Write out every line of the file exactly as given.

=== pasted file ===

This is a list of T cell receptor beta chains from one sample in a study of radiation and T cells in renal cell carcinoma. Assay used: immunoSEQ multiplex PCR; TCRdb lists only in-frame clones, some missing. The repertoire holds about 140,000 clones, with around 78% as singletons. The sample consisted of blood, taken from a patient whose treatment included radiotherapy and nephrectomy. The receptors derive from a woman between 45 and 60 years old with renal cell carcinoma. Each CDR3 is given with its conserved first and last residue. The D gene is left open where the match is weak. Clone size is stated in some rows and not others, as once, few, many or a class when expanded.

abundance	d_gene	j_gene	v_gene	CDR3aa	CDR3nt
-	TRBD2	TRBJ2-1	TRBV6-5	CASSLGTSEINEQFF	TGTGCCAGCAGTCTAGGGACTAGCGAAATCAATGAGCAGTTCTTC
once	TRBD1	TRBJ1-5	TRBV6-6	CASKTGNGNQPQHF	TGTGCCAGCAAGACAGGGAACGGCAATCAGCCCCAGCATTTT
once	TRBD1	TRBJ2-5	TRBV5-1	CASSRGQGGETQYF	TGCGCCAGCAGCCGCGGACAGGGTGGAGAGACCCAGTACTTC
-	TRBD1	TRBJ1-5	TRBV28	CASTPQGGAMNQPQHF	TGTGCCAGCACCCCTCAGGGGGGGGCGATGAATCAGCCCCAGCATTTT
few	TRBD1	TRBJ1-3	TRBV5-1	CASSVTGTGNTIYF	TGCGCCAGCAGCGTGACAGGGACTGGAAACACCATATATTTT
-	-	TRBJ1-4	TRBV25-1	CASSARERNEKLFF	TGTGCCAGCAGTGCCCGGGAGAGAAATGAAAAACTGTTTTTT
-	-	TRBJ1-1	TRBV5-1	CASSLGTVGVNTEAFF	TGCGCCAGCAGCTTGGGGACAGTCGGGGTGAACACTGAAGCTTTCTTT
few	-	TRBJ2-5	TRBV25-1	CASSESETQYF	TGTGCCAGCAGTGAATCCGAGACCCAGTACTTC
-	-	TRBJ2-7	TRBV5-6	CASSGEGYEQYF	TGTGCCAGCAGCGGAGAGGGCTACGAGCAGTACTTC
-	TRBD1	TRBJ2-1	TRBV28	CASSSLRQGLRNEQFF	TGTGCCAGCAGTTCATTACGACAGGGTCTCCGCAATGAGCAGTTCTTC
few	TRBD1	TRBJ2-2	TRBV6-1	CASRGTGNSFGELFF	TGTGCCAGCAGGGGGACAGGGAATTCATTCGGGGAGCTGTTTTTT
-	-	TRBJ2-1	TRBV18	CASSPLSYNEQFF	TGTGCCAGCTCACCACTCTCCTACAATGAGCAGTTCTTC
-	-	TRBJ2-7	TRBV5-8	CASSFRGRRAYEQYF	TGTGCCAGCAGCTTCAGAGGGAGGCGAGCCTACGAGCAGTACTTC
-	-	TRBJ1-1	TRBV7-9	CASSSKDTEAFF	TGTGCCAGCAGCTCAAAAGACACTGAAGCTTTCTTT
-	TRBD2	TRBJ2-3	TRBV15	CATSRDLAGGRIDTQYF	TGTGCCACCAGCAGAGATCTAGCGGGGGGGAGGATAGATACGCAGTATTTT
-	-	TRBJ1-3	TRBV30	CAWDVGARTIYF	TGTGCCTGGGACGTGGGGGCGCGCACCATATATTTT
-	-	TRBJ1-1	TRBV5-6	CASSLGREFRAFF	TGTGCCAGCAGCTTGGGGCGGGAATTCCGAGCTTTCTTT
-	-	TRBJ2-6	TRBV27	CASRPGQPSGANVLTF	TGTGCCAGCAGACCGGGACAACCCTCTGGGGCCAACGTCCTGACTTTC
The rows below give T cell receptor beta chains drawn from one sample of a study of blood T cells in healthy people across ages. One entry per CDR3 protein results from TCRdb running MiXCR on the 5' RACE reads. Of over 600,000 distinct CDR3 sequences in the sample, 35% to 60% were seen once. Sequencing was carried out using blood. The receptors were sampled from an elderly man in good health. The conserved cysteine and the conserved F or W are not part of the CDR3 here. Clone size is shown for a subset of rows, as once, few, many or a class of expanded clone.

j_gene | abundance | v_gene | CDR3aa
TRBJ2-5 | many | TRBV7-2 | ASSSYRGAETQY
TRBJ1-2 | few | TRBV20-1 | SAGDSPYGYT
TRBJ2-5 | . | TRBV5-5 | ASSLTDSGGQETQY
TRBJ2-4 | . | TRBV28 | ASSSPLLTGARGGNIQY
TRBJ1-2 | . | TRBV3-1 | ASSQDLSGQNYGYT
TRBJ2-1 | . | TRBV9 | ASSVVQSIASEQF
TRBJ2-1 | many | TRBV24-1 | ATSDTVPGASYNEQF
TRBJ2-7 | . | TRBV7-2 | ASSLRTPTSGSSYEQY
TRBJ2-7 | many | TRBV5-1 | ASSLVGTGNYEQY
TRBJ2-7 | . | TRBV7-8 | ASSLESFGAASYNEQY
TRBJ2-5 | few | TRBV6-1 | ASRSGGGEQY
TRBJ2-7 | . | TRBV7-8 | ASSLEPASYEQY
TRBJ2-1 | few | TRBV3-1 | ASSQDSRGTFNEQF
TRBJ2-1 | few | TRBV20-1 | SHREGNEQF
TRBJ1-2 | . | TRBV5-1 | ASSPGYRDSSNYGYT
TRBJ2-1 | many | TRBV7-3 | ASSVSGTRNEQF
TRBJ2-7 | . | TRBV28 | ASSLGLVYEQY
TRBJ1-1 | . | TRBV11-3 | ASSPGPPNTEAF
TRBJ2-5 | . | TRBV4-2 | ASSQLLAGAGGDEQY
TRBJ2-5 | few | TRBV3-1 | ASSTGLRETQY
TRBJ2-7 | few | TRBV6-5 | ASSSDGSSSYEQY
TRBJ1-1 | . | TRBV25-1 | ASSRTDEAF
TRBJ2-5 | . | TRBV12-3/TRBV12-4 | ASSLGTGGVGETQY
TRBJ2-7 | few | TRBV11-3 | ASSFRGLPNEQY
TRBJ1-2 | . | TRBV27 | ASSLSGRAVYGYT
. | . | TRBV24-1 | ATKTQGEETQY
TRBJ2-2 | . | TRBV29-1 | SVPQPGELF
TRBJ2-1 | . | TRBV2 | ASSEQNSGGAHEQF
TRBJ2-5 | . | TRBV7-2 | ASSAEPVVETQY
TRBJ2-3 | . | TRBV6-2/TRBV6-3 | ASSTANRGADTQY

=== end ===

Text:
This is a list of T cell receptor beta chains from one sample in a study of radiation and T cells in renal cell carcinoma. Assay used: immunoSEQ multiplex PCR; TCRdb lists only in-frame clones, some missing. The repertoire holds about 140,000 clones, with around 78% as singletons. The sample consisted of blood, taken from a patient whose treatment included radiotherapy and nephrectomy. The receptors derive from a woman between 45 and 60 years old with renal cell carcinoma. Each CDR3 is given with its conserved first and last residue. The D gene is left open where the match is weak. Clone size is stated in some rows and not others, as once, few, many or a class when expanded.

abundance	d_gene	j_gene	v_gene	CDR3aa	CDR3nt
-	TRBD2	TRBJ2-1	TRBV6-5	CASSLGTSEINEQFF	TGTGCCAGCAGTCTAGGGACTAGCGAAATCAATGAGCAGTTCTTC
once	TRBD1	TRBJ1-5	TRBV6-6	CASKTGNGNQPQHF	TGTGCCAGCAAGACAGGGAACGGCAATCAGCCCCAGCATTTT
once	TRBD1	TRBJ2-5	TRBV5-1	CASSRGQGGETQYF	TGCGCCAGCAGCCGCGGACAGGGTGGAGAGACCCAGTACTTC
-	TRBD1	TRBJ1-5	TRBV28	CASTPQGGAMNQPQHF	TGTGCCAGCACCCCTCAGGGGGGGGCGATGAATCAGCCCCAGCATTTT
few	TRBD1	TRBJ1-3	TRBV5-1	CASSVTGTGNTIYF	TGCGCCAGCAGCGTGACAGGGACTGGAAACACCATATATTTT
-	-	TRBJ1-4	TRBV25-1	CASSARERNEKLFF	TGTGCCAGCAGTGCCCGGGAGAGAAATGAAAAACTGTTTTTT
-	-	TRBJ1-1	TRBV5-1	CASSLGTVGVNTEAFF	TGCGCCAGCAGCTTGGGGACAGTCGGGGTGAACACTGAAGCTTTCTTT
few	-	TRBJ2-5	TRBV25-1	CASSESETQYF	TGTGCCAGCAGTGAATCCGAGACCCAGTACTTC
-	-	TRBJ2-7	TRBV5-6	CASSGEGYEQYF	TGTGCCAGCAGCGGAGAGGGCTACGAGCAGTACTTC
-	TRBD1	TRBJ2-1	TRBV28	CASSSLRQGLRNEQFF	TGTGCCAGCAGTTCATTACGACAGGGTCTCCGCAATGAGCAGTTCTTC
few	TRBD1	TRBJ2-2	TRBV6-1	CASRGTGNSFGELFF	TGTGCCAGCAGGGGGACAGGGAATTCATTCGGGGAGCTGTTTTTT
-	-	TRBJ2-1	TRBV18	CASSPLSYNEQFF	TGTGCCAGCTCACCACTCTCCTACAATGAGCAGTTCTTC
-	-	TRBJ2-7	TRBV5-8	CASSFRGRRAYEQYF	TGTGCCAGCAGCTTCAGAGGGAGGCGAGCCTACGAGCAGTACTTC
-	-	TRBJ1-1	TRBV7-9	CASSSKDTEAFF	TGTGCCAGCAGCTCAAAAGACACTGAAGCTTTCTTT
-	TRBD2	TRBJ2-3	TRBV15	CATSRDLAGGRIDTQYF	TGTGCCACCAGCAGAGATCTAGCGGGGGGGAGGATAGATACGCAGTATTTT
-	-	TRBJ1-3	TRBV30	CAWDVGARTIYF	TGTGCCTGGGACGTGGGGGCGCGCACCATATATTTT
-	-	TRBJ1-1	TRBV5-6	CASSLGREFRAFF	TGTGCCAGCAGCTTGGGGCGGGAATTCCGAGCTTTCTTT
-	-	TRBJ2-6	TRBV27	CASRPGQPSGANVLTF	TGTGCCAGCAGACCGGGACAACCCTCTGGGGCCAACGTCCTGACTTTC
The rows below give T cell receptor beta chains drawn from one sample of a study of blood T cells in healthy people across ages. One entry per CDR3 protein results from TCRdb running MiXCR on the 5' RACE reads. Of over 600,000 distinct CDR3 sequences in the sample, 35% to 60% were seen once. Sequencing was carried out using blood. The receptors were sampled from an elderly man in good health. The conserved cysteine and the conserved F or W are not part of the CDR3 here. Clone size is shown for a subset of rows, as once, few, many or a class of expanded clone.

j_gene | abundance | v_gene | CDR3aa
TRBJ2-5 | many | TRBV7-2 | ASSSYRGAETQY
TRBJ1-2 | few | TRBV20-1 | SAGDSPYGYT
TRBJ2-5 | . | TRBV5-5 | ASSLTDSGGQETQY
TRBJ2-4 | . | TRBV28 | ASSSPLLTGARGGNIQY
TRBJ1-2 | . | TRBV3-1 | ASSQDLSGQNYGYT
TRBJ2-1 | . | TRBV9 | ASSVVQSIASEQF
TRBJ2-1 | many | TRBV24-1 | ATSDTVPGASYNEQF
TRBJ2-7 | . | TRBV7-2 | ASSLRTPTSGSSYEQY
TRBJ2-7 | many | TRBV5-1 | ASSLVGTGNYEQY
TRBJ2-7 | . | TRBV7-8 | ASSLESFGAASYNEQY
TRBJ2-5 | few | TRBV6-1 | ASRSGGGEQY
TRBJ2-7 | . | TRBV7-8 | ASSLEPASYEQY
TRBJ2-1 | few | TRBV3-1 | ASSQDSRGTFNEQF
TRBJ2-1 | few | TRBV20-1 | SHREGNEQF
TRBJ1-2 | . | TRBV5-1 | ASSPGYRDSSNYGYT
TRBJ2-1 | many | TRBV7-3 | ASSVSGTRNEQF
TRBJ2-7 | . | TRBV28 | ASSLGLVYEQY
TRBJ1-1 | . | TRBV11-3 | ASSPGPPNTEAF
TRBJ2-5 | . | TRBV4-2 | ASSQLLAGAGGDEQY
TRBJ2-5 | few | TRBV3-1 | ASSTGLRETQY
TRBJ2-7 | few | TRBV6-5 | ASSSDGSSSYEQY
TRBJ1-1 | . | TRBV25-1 | ASSRTDEAF
TRBJ2-5 | . | TRBV12-3/TRBV12-4 | ASSLGTGGVGETQY
TRBJ2-7 | few | TRBV11-3 | ASSFRGLPNEQY
TRBJ1-2 | . | TRBV27 | ASSLSGRAVYGYT
. | . | TRBV24-1 | ATKTQGEETQY
TRBJ2-2 | . | TRBV29-1 | SVPQPGELF
TRBJ2-1 | . | TRBV2 | ASSEQNSGGAHEQF
TRBJ2-5 | . | TRBV7-2 | ASSAEPVVETQY
TRBJ2-3 | . | TRBV6-2/TRBV6-3 | ASSTANRGADTQY